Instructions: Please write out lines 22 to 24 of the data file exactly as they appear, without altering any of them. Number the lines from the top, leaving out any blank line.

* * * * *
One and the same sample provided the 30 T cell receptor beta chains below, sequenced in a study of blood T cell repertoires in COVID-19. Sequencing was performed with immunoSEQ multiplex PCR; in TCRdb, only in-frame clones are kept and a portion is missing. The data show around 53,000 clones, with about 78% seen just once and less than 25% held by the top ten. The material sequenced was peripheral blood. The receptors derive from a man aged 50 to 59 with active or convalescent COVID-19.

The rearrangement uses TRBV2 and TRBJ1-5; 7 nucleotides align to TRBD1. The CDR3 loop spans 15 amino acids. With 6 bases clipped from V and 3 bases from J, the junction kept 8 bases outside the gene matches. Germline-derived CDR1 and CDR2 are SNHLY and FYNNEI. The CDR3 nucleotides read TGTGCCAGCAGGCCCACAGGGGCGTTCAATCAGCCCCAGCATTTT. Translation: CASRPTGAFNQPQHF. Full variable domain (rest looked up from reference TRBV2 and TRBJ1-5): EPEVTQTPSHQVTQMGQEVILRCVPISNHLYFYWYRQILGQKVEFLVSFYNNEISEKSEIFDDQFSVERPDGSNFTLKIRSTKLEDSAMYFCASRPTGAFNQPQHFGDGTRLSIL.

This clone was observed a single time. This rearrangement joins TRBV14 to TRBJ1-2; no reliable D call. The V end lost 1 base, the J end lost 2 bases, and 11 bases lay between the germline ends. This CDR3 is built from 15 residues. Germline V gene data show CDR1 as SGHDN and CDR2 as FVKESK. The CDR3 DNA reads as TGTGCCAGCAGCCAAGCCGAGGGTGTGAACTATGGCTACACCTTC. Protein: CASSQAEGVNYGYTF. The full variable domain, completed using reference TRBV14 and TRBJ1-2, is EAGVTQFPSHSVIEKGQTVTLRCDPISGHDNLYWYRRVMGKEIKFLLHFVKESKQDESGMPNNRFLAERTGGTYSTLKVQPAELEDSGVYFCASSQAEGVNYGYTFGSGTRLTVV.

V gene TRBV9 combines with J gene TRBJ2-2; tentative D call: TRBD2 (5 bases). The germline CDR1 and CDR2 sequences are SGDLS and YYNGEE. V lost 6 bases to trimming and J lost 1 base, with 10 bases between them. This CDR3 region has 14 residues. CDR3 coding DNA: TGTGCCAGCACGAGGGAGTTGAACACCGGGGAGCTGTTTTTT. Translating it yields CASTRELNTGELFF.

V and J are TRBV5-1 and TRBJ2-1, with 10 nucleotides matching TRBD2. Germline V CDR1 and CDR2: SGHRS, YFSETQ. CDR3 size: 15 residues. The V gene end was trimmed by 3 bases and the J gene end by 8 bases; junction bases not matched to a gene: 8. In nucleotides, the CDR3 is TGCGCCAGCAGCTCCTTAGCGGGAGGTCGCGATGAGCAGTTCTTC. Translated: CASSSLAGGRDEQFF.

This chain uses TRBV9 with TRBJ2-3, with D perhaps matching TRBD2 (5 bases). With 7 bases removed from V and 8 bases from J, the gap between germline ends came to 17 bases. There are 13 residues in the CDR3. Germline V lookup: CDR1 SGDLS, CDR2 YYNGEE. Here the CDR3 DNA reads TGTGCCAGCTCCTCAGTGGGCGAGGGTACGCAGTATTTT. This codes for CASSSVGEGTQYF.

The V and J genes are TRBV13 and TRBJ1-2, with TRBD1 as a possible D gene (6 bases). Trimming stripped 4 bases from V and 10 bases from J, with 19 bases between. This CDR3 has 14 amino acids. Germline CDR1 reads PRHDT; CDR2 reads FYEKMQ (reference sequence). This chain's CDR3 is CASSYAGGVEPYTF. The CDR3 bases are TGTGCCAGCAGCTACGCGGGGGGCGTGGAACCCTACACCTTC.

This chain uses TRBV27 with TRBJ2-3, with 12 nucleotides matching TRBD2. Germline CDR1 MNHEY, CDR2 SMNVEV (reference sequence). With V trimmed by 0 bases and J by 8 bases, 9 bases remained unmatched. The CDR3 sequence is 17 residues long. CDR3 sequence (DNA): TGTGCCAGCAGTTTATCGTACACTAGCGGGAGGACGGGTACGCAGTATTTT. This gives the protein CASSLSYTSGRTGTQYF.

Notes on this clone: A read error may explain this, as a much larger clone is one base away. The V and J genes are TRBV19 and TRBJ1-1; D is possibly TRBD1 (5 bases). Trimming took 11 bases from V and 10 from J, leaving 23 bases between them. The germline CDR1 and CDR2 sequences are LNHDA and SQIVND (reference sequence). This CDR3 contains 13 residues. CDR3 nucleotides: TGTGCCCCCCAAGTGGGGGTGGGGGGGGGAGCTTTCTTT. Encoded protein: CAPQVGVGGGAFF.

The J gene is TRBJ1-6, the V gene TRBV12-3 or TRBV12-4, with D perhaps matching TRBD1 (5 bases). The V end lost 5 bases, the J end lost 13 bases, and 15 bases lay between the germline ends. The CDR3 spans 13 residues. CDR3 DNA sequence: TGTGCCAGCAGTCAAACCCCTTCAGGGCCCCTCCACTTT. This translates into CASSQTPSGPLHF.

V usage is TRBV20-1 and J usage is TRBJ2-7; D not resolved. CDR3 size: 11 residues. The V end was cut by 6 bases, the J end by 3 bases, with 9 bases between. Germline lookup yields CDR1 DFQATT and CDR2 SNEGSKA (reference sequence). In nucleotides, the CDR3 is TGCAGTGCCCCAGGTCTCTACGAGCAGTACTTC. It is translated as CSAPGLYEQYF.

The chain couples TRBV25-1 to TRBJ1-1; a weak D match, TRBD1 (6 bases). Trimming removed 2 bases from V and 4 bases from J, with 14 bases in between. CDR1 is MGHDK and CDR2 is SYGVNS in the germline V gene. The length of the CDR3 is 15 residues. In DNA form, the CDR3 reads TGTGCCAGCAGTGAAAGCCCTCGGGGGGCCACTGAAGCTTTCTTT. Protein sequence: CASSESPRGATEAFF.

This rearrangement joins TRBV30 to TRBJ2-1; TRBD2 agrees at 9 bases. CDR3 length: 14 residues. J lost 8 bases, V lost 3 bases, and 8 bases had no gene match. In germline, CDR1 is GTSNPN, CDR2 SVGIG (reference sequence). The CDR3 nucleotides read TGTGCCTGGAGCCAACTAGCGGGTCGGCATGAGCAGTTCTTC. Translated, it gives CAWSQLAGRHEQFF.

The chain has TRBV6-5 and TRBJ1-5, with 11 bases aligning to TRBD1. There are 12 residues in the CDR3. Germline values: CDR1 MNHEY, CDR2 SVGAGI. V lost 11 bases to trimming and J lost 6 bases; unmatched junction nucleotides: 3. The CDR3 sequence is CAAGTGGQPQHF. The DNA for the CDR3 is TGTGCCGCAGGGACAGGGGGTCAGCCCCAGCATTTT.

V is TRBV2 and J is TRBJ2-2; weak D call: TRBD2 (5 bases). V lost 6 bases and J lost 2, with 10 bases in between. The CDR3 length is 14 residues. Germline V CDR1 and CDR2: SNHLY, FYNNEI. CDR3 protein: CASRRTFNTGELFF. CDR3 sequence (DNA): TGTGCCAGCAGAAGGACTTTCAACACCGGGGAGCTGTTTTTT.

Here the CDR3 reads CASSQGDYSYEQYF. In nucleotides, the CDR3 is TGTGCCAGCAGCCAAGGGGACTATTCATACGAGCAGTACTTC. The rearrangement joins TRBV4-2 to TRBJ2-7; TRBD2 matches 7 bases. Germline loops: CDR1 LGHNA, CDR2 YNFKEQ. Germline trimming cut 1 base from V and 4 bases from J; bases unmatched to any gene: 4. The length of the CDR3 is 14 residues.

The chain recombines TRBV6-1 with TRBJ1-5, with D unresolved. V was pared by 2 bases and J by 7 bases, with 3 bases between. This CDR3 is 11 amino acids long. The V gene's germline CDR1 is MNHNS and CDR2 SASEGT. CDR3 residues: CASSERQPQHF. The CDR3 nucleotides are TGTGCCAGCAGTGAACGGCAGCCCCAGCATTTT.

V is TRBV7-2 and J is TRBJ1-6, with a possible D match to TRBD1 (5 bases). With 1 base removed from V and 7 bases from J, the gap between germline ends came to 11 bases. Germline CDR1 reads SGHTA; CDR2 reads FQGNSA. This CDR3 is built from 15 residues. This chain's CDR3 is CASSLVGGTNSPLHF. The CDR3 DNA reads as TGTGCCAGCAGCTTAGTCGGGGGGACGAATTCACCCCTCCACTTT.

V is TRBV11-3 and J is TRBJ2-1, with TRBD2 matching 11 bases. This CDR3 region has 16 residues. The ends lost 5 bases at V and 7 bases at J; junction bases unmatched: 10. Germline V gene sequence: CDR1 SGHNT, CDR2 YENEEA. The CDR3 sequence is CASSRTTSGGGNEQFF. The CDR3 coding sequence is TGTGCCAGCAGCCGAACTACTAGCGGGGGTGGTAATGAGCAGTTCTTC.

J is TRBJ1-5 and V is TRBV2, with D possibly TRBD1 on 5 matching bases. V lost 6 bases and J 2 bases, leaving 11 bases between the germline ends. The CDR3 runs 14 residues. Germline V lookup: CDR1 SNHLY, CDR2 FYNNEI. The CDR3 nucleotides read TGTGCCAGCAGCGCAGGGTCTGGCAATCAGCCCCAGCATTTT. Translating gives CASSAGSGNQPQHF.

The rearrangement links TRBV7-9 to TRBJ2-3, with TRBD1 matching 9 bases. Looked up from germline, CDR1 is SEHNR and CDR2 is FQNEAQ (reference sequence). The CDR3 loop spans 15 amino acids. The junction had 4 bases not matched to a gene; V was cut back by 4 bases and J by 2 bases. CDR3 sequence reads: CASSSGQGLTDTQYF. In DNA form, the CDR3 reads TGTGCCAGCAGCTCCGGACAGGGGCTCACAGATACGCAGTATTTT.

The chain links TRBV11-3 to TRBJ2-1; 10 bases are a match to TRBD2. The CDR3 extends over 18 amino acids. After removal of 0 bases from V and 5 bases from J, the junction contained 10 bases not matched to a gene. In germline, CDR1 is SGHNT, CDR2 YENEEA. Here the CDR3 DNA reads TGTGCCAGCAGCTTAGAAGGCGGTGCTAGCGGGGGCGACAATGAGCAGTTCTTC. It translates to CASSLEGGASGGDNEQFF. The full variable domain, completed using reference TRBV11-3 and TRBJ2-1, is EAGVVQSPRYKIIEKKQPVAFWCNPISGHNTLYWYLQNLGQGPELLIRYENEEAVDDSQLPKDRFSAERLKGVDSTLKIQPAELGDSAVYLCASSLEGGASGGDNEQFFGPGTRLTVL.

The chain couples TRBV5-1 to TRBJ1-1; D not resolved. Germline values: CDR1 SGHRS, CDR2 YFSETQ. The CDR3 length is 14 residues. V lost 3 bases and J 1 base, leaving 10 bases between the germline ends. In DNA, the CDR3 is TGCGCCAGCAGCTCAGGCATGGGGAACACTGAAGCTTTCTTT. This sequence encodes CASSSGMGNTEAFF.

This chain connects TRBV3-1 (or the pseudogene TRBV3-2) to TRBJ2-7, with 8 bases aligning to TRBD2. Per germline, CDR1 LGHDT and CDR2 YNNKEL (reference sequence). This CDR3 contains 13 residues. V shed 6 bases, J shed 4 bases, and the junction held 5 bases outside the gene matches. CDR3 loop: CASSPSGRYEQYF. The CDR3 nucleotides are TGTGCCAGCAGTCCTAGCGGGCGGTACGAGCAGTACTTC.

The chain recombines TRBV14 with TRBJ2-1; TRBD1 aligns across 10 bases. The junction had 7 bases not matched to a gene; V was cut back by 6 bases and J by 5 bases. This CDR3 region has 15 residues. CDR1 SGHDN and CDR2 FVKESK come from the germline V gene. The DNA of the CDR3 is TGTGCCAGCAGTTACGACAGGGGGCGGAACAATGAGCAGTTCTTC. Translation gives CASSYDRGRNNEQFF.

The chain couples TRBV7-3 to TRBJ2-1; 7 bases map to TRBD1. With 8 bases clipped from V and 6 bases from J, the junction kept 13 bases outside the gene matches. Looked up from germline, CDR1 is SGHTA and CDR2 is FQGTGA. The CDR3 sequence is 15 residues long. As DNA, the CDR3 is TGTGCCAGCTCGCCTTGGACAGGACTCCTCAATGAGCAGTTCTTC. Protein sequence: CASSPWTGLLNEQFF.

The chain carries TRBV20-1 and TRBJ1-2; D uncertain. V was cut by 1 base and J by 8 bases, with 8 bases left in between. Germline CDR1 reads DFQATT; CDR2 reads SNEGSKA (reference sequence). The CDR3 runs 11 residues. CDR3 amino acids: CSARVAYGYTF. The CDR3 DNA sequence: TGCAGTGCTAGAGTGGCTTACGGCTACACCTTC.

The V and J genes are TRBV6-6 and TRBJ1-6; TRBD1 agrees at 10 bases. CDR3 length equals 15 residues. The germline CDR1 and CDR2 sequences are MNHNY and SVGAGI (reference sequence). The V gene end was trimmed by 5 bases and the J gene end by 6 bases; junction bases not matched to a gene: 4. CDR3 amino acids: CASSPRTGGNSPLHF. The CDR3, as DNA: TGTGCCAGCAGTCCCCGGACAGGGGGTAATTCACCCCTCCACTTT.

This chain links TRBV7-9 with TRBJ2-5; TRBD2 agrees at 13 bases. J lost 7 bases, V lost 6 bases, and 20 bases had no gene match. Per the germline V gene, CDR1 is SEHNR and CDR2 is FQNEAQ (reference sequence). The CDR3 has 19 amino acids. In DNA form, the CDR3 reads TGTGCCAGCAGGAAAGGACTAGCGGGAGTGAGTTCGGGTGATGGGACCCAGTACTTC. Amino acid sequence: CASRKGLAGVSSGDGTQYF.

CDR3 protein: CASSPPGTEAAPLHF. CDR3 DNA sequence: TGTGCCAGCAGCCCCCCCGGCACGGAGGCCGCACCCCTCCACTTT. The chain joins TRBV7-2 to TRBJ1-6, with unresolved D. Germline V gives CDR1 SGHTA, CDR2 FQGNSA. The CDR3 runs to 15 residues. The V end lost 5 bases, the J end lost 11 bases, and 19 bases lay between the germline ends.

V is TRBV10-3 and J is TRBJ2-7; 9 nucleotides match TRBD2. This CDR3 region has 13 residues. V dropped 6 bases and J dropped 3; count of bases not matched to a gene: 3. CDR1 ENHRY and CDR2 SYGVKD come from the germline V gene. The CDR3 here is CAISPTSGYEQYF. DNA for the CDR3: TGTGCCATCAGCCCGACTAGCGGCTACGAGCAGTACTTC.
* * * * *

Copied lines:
The chain links TRBV11-3 to TRBJ2-1; 10 bases are a match to TRBD2. The CDR3 extends over 18 amino acids. After removal of 0 bases from V and 5 bases from J, the junction contained 10 bases not matched to a gene. In germline, CDR1 is SGHNT, CDR2 YENEEA. Here the CDR3 DNA reads TGTGCCAGCAGCTTAGAAGGCGGTGCTAGCGGGGGCGACAATGAGCAGTTCTTC. It translates to CASSLEGGASGGDNEQFF. The full variable domain, completed using reference TRBV11-3 and TRBJ2-1, is EAGVVQSPRYKIIEKKQPVAFWCNPISGHNTLYWYLQNLGQGPELLIRYENEEAVDDSQLPKDRFSAERLKGVDSTLKIQPAELGDSAVYLCASSLEGGASGGDNEQFFGPGTRLTVL.

The chain couples TRBV5-1 to TRBJ1-1; D not resolved. Germline values: CDR1 SGHRS, CDR2 YFSETQ. The CDR3 length is 14 residues. V lost 3 bases and J 1 base, leaving 10 bases between the germline ends. In DNA, the CDR3 is TGCGCCAGCAGCTCAGGCATGGGGAACACTGAAGCTTTCTTT. This sequence encodes CASSSGMGNTEAFF.

This chain connects TRBV3-1 (or the pseudogene TRBV3-2) to TRBJ2-7, with 8 bases aligning to TRBD2. Per germline, CDR1 LGHDT and CDR2 YNNKEL (reference sequence). This CDR3 contains 13 residues. V shed 6 bases, J shed 4 bases, and the junction held 5 bases outside the gene matches. CDR3 loop: CASSPSGRYEQYF. The CDR3 nucleotides are TGTGCCAGCAGTCCTAGCGGGCGGTACGAGCAGTACTTC.